Calcium Build Up and Corrosion

In summary, the presence of calcium build up on a metal surface may not have an immediate negative effect, but over time it can reduce heat transfer and increase local temperature, leading to accelerated corrosion. The severity of the corrosion will depend on factors such as temperature swings, other corrosive substances present, and the load bearing capacity of the metal. In aqeous environments, calcium deposits can also lead to reduced performance and potential damage to metal objects such as shower heads.
  • #1
VooDoo
59
0
Hey Guys,

Just curiosity, but if a metal surface has a build up of calcium does this mean there is a higher chance of corrosion occurring? Or can it accelerate corrosion? Or is the build up on the surface of metal generally harmless?
 
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  • #2
VooDoo said:
Hey Guys,

Just curiosity, but if a metal surface has a build up of calcium does this mean there is a higher chance of corrosion occurring? Or can it accelerate corrosion? Or is the build up on the surface of metal generally harmless?
Is this a heat transfer/heated surface?

Ca and Si (in aqueous systems) contribute to scale, and over time on a heated surface, they can reduce heat transfer coefficient and increase local temperature, which further drives corrosion.

Corrosion (conversion of metal to metal oxide) are driven by temperature and availability of oxygen at the metal/oxide interface.
 
  • #3
Thanks for the reply. The piece of metal has just been exposed to the outside environment and is not in a aqeuous environment.

So would it be correct to say that the build up of calcium has no major negative effect on the metal besides maybe effecting its visual apprearance?

Whereas a shower head which is in a aqeous environment can be effected by calcium deposits due to the increased chance of corrosion?
 
  • #4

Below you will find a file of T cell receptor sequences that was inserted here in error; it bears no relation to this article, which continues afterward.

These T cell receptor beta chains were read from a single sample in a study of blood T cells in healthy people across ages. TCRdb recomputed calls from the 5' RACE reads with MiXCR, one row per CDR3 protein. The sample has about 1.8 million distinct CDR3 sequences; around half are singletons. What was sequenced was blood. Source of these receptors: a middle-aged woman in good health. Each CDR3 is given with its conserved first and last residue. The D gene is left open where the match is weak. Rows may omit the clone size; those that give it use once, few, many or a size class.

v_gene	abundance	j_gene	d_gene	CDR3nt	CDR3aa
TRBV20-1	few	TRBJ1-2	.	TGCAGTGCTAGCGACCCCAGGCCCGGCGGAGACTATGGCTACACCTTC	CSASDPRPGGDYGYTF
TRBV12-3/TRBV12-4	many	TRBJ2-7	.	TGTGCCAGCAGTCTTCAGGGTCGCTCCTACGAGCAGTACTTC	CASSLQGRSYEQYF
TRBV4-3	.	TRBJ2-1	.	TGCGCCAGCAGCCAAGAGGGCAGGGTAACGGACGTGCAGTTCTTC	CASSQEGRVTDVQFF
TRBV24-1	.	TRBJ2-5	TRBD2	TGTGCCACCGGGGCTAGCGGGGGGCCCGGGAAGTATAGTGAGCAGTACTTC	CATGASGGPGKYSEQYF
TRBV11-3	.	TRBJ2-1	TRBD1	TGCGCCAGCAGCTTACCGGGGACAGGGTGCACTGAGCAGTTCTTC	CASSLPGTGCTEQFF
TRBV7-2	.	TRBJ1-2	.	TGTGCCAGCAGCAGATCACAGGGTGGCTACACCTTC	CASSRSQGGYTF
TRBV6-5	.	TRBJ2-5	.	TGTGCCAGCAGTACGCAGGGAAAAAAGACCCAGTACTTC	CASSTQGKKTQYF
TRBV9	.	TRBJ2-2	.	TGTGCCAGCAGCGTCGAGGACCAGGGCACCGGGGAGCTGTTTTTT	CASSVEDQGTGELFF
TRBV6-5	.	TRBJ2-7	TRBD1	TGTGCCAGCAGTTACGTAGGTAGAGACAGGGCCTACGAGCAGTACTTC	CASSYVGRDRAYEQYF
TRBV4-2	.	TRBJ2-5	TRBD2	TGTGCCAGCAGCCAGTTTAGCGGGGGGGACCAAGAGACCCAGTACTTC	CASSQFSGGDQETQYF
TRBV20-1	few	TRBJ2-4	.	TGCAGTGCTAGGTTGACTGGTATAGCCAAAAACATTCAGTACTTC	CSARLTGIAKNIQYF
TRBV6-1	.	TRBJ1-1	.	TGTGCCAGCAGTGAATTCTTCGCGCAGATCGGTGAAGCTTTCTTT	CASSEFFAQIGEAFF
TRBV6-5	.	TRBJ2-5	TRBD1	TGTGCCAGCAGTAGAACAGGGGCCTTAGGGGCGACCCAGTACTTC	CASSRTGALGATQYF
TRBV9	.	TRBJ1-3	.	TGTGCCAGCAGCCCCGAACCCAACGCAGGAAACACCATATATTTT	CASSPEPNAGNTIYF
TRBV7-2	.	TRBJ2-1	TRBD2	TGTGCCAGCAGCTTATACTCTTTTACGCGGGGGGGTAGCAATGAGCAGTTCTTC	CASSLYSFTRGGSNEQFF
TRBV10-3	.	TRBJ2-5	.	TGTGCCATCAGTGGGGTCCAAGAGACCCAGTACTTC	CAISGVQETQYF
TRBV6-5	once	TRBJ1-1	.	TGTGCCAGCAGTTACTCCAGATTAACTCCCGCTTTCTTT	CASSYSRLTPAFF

outside environment and is not in a aqeuous environment.
So it's not in water, but outside, it is exposed to humidity, condensation, rain?

Well, depending on temperature swings and other corrosive species like Cl or NaCl, it could eventually shorten the service life, especially if it is load bearing.

Any scale may harbor moisture and other corrosive species, such as chlorides. Local deposits could lead to pitting and perhaps perforation of a metal sheet, depending on thickness.

Ca salt deposits or scale in a shower head usually degrades performance, and can clog the spray head, or cause leakage around bushings or moveable joints.
 

Related to Calcium Build Up and Corrosion

1. What causes calcium build up and corrosion?

Calcium build up and corrosion is caused by the presence of hard water, which contains high levels of dissolved minerals such as calcium and magnesium. When this water is exposed to metal surfaces, it can cause a chemical reaction that leads to the formation of calcium deposits and corrosion.

2. How does calcium build up and corrosion affect plumbing systems?

Calcium build up and corrosion can have a negative impact on plumbing systems. The calcium deposits can clog pipes and reduce water flow, while corrosion can weaken and damage pipes, leading to leaks and other plumbing issues. This can result in costly repairs and replacements.

3. Can calcium build up and corrosion be prevented?

Yes, calcium build up and corrosion can be prevented. One way to prevent it is by installing a water softener, which removes the minerals from hard water. Regular maintenance and cleaning of plumbing systems can also help prevent calcium build up and corrosion.

4. How can calcium build up and corrosion be treated?

If calcium build up and corrosion have already occurred, there are several treatment options available. Descaling agents can be used to dissolve and remove the calcium deposits, and rust inhibitors can be used to prevent further corrosion. In severe cases, pipes may need to be replaced.

5. Are there any health risks associated with calcium build up and corrosion?

While calcium build up and corrosion can damage plumbing systems, there are no known health risks associated with it. However, if the corrosion leads to leaks, it can potentially contaminate the water supply and pose a health risk. It is important to address the issue promptly to prevent any potential health hazards.

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